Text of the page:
There is not enough data to prove whether ivermectin is safe or harmful, says Sahpra.
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The South African Health Products Regulatory Authority (Sahpra) has warned that ivermectin is still illegal in SA for use in the treatment and prevention of Covid-19 in humans, except by approved medical practitioners.

This comes after Sahpra's approval of the drug for controlled compassionate use for Covid-19 amid a legal battle with AfriForum, a doctor and two of his patients at the North Gauteng High Court.

Addressing parliament's health portfolio committee, the regulatory body warned that there was not enough scientific evidence around the use of the drug, both for safety and efficacy, to either treat or prevent Covid-19. The authority said there were only 10 medical practitioners approved to use the drug for Covid-19, but there was not enough data to prove whether it was safe or harmful.

The drug has been around for more than 40 years but only for use in animals.

Sahpra CEO Dr Boitumelo Semete-Makokotlela said the drug was also not available to buy over the counter.

“In terms of its purported indication for its use for preventing Covid-19, I have indicated that there is completely insufficient information and that's why this compassionate-use programme will enable us to get the data. And that's why there is a very stringent reporting mechanism,” she said.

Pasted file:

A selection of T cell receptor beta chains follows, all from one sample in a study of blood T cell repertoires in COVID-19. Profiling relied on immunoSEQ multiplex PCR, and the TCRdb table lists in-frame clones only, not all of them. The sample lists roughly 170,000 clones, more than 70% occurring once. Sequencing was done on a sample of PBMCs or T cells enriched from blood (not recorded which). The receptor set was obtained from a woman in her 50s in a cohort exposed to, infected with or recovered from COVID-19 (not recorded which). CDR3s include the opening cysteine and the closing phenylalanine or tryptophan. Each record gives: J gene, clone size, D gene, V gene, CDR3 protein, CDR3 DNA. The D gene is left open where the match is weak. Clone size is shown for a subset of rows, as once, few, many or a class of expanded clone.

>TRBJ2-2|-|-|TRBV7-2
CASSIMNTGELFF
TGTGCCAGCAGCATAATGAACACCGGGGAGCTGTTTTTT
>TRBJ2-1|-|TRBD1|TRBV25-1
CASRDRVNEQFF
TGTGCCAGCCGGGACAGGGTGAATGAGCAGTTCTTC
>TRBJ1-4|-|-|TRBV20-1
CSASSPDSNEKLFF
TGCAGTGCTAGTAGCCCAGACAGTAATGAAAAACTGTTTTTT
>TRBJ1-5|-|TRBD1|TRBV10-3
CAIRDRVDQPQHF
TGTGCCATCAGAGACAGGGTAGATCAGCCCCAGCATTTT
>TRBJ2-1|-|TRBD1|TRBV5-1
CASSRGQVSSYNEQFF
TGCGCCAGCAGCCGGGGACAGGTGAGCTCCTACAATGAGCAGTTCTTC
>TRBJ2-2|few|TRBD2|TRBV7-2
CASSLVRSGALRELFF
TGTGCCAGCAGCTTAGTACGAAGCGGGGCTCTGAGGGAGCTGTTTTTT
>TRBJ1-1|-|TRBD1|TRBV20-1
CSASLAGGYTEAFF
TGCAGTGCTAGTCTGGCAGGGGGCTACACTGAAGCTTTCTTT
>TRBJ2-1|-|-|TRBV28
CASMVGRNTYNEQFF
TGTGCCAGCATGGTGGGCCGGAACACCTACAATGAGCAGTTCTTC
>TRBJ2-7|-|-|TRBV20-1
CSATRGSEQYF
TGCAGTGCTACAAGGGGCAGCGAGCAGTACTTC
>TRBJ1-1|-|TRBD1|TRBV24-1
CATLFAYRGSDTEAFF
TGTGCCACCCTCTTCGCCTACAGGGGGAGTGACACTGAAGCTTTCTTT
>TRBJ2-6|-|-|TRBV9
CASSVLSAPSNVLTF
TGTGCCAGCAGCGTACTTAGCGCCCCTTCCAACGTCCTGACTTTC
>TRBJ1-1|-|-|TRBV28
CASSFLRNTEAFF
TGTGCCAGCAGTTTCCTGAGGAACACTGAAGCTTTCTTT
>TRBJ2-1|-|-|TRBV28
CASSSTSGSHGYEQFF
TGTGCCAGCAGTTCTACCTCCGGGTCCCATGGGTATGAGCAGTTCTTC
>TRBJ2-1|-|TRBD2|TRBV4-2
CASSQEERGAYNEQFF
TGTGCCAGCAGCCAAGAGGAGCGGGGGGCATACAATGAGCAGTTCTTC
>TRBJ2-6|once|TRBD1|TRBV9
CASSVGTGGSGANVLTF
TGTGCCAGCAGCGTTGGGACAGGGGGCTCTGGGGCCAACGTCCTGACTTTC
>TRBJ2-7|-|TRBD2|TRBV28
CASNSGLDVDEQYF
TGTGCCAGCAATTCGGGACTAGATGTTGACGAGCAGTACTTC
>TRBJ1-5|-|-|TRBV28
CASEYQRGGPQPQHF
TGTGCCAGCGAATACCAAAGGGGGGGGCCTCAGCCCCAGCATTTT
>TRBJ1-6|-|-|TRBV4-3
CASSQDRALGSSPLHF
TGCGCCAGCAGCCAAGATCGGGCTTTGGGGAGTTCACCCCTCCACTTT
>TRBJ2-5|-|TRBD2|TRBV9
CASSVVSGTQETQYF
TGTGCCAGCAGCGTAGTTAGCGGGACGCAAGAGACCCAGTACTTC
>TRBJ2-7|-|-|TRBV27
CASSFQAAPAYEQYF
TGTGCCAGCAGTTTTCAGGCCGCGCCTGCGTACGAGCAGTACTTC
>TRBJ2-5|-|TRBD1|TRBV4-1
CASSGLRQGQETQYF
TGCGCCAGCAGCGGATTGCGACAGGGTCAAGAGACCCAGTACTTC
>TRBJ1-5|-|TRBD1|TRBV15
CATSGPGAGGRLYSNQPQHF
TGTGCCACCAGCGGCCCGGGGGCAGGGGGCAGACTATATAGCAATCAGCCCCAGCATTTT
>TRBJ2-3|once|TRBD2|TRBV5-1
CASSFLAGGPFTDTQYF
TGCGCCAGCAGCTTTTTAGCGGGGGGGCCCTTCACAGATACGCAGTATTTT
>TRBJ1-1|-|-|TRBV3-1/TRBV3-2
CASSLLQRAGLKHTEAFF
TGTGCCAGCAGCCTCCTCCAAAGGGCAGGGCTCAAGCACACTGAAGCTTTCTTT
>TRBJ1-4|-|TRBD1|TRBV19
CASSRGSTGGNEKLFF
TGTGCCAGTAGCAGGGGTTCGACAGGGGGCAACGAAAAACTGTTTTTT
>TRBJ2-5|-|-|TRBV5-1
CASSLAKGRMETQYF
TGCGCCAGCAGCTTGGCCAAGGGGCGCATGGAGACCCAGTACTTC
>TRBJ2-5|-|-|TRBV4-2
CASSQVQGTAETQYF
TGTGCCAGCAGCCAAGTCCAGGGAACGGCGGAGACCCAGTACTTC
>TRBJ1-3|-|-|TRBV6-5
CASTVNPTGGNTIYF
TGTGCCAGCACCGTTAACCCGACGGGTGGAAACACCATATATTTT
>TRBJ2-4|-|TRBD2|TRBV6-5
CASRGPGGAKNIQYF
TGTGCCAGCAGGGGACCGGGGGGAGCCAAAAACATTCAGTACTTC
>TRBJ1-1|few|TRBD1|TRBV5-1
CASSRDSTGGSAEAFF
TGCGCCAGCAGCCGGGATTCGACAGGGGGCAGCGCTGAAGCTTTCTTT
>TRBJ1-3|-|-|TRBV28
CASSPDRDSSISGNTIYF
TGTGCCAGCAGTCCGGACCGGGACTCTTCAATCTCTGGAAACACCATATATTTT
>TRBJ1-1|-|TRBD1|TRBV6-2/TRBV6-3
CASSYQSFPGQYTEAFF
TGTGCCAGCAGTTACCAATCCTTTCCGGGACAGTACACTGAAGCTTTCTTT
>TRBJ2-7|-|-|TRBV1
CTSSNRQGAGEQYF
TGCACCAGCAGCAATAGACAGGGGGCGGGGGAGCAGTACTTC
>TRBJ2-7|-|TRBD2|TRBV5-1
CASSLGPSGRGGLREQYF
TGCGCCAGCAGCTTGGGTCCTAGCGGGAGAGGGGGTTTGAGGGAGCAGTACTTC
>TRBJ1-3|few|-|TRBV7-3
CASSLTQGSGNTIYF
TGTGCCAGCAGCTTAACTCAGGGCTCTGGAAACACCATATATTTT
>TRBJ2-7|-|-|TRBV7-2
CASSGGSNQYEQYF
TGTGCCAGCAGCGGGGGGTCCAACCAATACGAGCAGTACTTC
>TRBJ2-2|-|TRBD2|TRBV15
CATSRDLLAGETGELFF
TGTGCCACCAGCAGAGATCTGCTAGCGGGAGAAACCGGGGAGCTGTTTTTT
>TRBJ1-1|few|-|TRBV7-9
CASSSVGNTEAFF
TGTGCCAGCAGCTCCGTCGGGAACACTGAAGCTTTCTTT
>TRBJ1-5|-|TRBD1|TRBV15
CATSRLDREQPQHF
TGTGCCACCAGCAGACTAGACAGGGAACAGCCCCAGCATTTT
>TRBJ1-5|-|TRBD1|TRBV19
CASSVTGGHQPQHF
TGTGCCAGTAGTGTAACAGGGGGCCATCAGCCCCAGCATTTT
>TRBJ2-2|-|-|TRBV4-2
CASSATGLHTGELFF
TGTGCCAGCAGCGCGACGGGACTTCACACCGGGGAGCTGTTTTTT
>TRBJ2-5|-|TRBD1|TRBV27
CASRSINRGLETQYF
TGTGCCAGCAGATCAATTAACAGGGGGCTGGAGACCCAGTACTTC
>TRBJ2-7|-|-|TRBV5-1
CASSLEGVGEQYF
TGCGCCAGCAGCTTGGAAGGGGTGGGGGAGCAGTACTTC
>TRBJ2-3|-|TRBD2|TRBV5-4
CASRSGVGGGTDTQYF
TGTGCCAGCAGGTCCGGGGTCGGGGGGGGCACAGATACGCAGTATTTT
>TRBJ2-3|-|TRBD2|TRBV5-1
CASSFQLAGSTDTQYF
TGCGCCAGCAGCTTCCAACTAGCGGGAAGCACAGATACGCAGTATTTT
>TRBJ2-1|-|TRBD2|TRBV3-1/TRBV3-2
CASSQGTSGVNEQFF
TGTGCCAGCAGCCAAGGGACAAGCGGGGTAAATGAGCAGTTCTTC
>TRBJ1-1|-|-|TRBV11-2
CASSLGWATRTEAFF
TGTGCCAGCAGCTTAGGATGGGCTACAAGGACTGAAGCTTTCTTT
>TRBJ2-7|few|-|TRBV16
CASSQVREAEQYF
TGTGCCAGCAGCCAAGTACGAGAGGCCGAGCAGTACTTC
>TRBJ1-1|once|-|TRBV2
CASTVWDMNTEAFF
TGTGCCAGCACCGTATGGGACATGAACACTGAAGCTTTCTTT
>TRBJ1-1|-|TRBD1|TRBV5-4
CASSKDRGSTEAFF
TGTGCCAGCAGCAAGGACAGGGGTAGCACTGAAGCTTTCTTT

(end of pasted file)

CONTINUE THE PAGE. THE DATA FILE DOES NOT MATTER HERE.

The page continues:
Semete-Makokotlela said the drug would be available only to the approved practitioners who will be provided with details of the licensed manufacturers, wholesalers and distributors of the drugs.

Her warnings came after questions from MPs about legality of the sales and importation of the drug in the country. Last week authorities bust six people trying to smuggle ivermectin tablets worth an estimated R6m through OR Tambo International Airport.

DA MP Evelyn Wilson had earlier expressed concern about the bust and the whereabouts of the seized tablets.

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National Freedom Party MP Ahmed Munzoor Shaik Emam, who had supported the court action to make the drug available, was also critical of the outlawing of the drug in the country.

He had asked why the drug was illegal when there was data around the world about its use.

Sahpra had explained that the drug had been registered in the country, before Covid-19, but only for animal use.

Responding to fears about the quality of vaccines after they get into the country, Semete-Makokotlela said companies contracted for distribution and storage would have to comply with their standards.

She also moved to allay fears over scammers using disposed vaccine vials to pass them off as legitimate Covid-19 vaccines through the black market.

“When it comes to the disposal of the vials, this will be included in the protocols [to be followed by contracted companies],” she said.


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